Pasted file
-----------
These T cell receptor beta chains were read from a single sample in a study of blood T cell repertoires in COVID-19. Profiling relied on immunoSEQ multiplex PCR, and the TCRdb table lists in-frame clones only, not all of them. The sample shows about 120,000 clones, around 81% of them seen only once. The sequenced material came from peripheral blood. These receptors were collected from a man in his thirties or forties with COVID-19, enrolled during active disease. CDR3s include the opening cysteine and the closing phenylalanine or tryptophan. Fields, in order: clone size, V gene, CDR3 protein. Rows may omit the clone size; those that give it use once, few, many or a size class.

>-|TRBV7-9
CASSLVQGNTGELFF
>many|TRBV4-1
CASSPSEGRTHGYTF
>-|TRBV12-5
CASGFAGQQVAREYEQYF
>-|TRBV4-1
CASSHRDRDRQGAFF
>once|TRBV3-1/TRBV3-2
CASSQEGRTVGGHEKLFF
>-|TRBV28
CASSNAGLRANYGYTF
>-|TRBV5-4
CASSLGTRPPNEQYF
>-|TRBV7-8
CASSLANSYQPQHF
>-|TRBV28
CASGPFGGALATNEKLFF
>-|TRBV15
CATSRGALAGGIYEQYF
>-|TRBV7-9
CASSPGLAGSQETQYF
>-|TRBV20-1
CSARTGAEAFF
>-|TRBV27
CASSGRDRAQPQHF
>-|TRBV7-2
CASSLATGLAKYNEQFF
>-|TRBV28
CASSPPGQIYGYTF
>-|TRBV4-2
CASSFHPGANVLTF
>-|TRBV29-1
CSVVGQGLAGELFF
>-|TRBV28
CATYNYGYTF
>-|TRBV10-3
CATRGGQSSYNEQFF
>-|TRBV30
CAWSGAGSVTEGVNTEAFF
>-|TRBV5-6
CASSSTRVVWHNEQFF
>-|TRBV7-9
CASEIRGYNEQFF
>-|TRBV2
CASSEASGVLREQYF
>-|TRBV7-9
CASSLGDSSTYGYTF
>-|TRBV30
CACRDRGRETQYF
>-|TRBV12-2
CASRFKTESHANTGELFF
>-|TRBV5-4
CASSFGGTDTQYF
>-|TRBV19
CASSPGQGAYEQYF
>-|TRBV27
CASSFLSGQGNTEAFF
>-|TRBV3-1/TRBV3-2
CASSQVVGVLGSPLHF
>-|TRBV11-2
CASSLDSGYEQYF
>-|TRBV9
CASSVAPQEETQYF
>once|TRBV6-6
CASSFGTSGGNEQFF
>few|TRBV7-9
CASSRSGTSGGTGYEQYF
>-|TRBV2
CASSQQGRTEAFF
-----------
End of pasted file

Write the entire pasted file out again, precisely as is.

These T cell receptor beta chains were read from a single sample in a study of blood T cell repertoires in COVID-19. Profiling relied on immunoSEQ multiplex PCR, and the TCRdb table lists in-frame clones only, not all of them. The sample shows about 120,000 clones, around 81% of them seen only once. The sequenced material came from peripheral blood. These receptors were collected from a man in his thirties or forties with COVID-19, enrolled during active disease. CDR3s include the opening cysteine and the closing phenylalanine or tryptophan. Fields, in order: clone size, V gene, CDR3 protein. Rows may omit the clone size; those that give it use once, few, many or a size class.

>-|TRBV7-9
CASSLVQGNTGELFF
>many|TRBV4-1
CASSPSEGRTHGYTF
>-|TRBV12-5
CASGFAGQQVAREYEQYF
>-|TRBV4-1
CASSHRDRDRQGAFF
>once|TRBV3-1/TRBV3-2
CASSQEGRTVGGHEKLFF
>-|TRBV28
CASSNAGLRANYGYTF
>-|TRBV5-4
CASSLGTRPPNEQYF
>-|TRBV7-8
CASSLANSYQPQHF
>-|TRBV28
CASGPFGGALATNEKLFF
>-|TRBV15
CATSRGALAGGIYEQYF
>-|TRBV7-9
CASSPGLAGSQETQYF
>-|TRBV20-1
CSARTGAEAFF
>-|TRBV27
CASSGRDRAQPQHF
>-|TRBV7-2
CASSLATGLAKYNEQFF
>-|TRBV28
CASSPPGQIYGYTF
>-|TRBV4-2
CASSFHPGANVLTF
>-|TRBV29-1
CSVVGQGLAGELFF
>-|TRBV28
CATYNYGYTF
>-|TRBV10-3
CATRGGQSSYNEQFF
>-|TRBV30
CAWSGAGSVTEGVNTEAFF
>-|TRBV5-6
CASSSTRVVWHNEQFF
>-|TRBV7-9
CASEIRGYNEQFF
>-|TRBV2
CASSEASGVLREQYF
>-|TRBV7-9
CASSLGDSSTYGYTF
>-|TRBV30
CACRDRGRETQYF
>-|TRBV12-2
CASRFKTESHANTGELFF
>-|TRBV5-4
CASSFGGTDTQYF
>-|TRBV19
CASSPGQGAYEQYF
>-|TRBV27
CASSFLSGQGNTEAFF
>-|TRBV3-1/TRBV3-2
CASSQVVGVLGSPLHF
>-|TRBV11-2
CASSLDSGYEQYF
>-|TRBV9
CASSVAPQEETQYF
>once|TRBV6-6
CASSFGTSGGNEQFF
>few|TRBV7-9
CASSRSGTSGGTGYEQYF
>-|TRBV2
CASSQQGRTEAFF